Sunday, March 16, 2008

On The Cognitive Properties of Skin

After posting on the voiceless phone call story below, I began searching around for more information on how the device actually works. Failing to find any relevant patents pending (suspicious, I thought) I began searching for information on Michael Callahan, the wunderkind who appears to be the principle inventor, though many are probably involved.

After some searching, the most specific information I have yet found on the technology behind the voiceless phone was found in this article from the University of Illinois at Urbana-Champaign Engineering department website. Note the passage I have emphasized:

“Once we hit upon the idea of direct input, we were off and running,” explained Thomas Coleman, a project team member. The young researchers discovered that information sent from the brain can be accurately measured through the conductive properties of the skin. Typically, according to Coleman, these measurements are obtained through rigid metallic electrodes which neither respond to natural movements of the body nor to increasing skin moisture. They often become very uncomfortable under prolonged use.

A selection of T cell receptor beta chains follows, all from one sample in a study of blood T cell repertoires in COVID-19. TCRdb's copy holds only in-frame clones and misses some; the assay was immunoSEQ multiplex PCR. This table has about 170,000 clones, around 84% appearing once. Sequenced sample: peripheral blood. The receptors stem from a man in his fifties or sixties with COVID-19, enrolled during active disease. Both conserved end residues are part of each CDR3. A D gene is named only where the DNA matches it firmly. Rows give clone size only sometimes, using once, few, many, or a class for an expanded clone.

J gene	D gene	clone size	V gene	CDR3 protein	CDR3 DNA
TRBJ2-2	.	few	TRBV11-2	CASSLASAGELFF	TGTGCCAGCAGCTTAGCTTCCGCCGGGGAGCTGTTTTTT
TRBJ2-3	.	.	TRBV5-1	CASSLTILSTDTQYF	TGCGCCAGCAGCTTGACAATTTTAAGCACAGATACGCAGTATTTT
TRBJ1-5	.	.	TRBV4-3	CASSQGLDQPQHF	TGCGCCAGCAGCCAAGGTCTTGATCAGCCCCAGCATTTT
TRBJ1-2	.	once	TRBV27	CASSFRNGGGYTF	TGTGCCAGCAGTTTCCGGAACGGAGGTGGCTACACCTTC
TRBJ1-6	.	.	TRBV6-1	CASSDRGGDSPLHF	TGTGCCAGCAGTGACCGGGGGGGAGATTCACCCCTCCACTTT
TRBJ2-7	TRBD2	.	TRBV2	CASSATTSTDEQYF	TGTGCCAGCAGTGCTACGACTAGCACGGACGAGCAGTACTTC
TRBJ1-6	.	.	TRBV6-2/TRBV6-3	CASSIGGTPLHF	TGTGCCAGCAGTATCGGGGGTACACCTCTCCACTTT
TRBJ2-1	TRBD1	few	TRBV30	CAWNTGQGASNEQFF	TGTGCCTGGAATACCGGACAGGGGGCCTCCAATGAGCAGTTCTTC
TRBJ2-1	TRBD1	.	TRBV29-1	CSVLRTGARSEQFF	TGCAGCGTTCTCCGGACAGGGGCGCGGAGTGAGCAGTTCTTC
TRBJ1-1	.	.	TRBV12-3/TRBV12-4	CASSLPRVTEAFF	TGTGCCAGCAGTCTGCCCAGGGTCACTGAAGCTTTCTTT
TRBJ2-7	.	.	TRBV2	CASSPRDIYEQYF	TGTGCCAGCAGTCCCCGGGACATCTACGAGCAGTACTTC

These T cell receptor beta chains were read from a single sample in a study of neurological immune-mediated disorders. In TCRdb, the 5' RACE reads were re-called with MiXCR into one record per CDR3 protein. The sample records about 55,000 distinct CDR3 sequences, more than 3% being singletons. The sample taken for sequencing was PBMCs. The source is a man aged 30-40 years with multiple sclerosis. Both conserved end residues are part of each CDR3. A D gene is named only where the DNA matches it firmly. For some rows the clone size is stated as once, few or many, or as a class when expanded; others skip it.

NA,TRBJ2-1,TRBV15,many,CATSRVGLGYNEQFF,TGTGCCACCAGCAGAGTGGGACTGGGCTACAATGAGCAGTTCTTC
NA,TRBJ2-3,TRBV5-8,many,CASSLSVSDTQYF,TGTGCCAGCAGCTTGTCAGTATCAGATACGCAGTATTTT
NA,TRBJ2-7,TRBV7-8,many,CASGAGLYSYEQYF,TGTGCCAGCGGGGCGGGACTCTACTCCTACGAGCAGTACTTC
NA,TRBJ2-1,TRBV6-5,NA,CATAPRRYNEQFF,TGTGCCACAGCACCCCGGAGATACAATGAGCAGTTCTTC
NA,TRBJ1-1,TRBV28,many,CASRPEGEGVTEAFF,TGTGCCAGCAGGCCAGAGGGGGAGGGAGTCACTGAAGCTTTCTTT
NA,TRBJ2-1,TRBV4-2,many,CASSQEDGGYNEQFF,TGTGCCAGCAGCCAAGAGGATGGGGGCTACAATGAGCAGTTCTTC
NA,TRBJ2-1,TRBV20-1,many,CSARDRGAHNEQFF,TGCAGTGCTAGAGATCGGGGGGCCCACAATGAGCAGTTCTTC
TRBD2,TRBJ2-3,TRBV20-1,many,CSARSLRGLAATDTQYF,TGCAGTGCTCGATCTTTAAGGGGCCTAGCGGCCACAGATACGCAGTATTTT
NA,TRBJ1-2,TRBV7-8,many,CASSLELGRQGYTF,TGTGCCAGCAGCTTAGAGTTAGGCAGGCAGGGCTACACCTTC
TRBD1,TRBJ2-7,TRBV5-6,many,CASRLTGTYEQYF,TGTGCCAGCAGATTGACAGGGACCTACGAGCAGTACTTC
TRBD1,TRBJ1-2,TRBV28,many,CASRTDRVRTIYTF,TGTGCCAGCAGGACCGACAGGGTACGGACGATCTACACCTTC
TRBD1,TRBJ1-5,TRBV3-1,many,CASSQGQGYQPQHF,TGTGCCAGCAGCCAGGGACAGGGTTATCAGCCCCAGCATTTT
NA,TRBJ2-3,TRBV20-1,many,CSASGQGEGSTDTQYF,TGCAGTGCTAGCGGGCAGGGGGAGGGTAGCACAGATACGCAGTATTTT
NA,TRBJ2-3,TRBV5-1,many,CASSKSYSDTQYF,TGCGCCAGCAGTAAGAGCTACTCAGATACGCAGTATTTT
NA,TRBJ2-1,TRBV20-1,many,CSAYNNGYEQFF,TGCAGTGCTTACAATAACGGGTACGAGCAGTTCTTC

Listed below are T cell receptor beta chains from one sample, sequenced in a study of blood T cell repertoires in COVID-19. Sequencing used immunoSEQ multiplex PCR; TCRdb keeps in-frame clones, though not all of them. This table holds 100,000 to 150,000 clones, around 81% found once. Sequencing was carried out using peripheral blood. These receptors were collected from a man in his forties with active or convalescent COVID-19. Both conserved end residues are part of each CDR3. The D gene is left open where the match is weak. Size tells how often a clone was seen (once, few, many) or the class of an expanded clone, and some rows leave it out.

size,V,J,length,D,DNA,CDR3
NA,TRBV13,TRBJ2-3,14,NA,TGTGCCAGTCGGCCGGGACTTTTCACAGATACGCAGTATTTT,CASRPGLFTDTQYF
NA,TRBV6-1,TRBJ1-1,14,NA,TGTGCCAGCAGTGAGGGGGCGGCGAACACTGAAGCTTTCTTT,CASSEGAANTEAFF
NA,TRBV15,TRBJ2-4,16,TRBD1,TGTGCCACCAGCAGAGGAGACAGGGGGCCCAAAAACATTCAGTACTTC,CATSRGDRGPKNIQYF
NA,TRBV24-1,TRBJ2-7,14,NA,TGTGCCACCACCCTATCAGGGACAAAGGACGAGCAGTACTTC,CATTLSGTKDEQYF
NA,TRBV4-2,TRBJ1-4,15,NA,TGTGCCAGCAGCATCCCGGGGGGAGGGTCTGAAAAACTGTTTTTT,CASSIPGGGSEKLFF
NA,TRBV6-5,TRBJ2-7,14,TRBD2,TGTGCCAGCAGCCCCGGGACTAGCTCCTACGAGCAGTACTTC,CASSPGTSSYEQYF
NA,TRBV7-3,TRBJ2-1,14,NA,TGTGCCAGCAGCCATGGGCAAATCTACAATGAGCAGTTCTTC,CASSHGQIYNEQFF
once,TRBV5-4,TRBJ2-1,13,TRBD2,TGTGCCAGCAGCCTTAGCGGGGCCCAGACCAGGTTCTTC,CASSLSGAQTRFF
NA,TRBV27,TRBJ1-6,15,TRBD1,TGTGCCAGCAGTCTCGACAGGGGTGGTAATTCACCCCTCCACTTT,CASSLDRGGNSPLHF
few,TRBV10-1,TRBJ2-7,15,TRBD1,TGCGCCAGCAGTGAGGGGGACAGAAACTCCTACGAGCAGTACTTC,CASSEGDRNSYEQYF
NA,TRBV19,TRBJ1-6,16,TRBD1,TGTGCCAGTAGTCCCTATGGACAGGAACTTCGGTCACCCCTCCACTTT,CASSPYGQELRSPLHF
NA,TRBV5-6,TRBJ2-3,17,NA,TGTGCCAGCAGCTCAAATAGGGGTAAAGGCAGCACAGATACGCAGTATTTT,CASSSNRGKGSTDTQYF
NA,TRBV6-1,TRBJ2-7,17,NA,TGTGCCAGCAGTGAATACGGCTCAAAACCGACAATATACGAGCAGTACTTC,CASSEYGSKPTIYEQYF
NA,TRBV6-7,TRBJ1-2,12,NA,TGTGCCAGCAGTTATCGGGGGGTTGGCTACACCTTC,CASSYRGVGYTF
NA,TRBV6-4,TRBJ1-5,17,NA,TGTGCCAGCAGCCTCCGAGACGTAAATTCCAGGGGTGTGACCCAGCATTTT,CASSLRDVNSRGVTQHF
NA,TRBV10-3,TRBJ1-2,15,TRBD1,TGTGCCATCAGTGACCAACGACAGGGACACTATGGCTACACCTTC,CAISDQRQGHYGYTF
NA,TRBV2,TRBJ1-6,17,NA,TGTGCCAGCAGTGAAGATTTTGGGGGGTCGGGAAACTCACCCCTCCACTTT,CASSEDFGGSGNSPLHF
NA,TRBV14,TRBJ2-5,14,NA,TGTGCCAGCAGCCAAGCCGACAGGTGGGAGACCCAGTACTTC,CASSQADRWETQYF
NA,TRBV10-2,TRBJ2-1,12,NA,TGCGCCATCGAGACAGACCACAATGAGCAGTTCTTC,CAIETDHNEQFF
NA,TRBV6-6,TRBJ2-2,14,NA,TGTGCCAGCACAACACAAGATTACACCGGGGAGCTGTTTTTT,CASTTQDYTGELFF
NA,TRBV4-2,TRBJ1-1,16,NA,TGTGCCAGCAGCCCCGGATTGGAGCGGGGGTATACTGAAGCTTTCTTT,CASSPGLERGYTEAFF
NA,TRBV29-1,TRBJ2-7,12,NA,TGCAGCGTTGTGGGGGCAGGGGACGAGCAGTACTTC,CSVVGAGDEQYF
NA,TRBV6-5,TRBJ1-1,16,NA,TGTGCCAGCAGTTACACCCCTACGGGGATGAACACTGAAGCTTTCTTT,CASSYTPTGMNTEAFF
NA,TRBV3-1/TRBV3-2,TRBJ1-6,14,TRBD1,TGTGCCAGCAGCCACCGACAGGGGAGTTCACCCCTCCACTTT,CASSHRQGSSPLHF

"Our system uses proprietary technology to gather neurological information through encapsulated conductive gel pads, shielding the embedded electrode from the skin,” Coleman said. ‘The Audeo’ device we developed applies gentle pressure over the vocal cords, while the form-fitting band automatically adjusts in diameter, accommodating head and neck movements to maintain efficient contact.”

From there, team members created a computer program, which reads the intercepted neurological signals, and communicates a ‘response,’ both on the screen and as an audio signal. Initial work centered on determining the differences between a ‘yes’ and a ‘no’ response, which could be recognized by the computer. The software has since been enhanced to effectively ‘learn’ and adapt to the user’s neurological signals without the need of extensive training. The equipment analyzes the user during a one-time calibration process and generates a personalized user identity.
(my emphasis; quote marks had to be manually inserted to replace funny characters, but i tried to represent the original faithfully)

This is how far removed from serious neuroscience I am. I had no clue. I realized some information could be gathered from the skin, like Galvanic skin response, but I must say I’m shocked to learn that phonemic information regarding unarticulated utterances can be retrieved from the skin around a person’s neck. Clearly, there is more to this story. I’ll keep digging.

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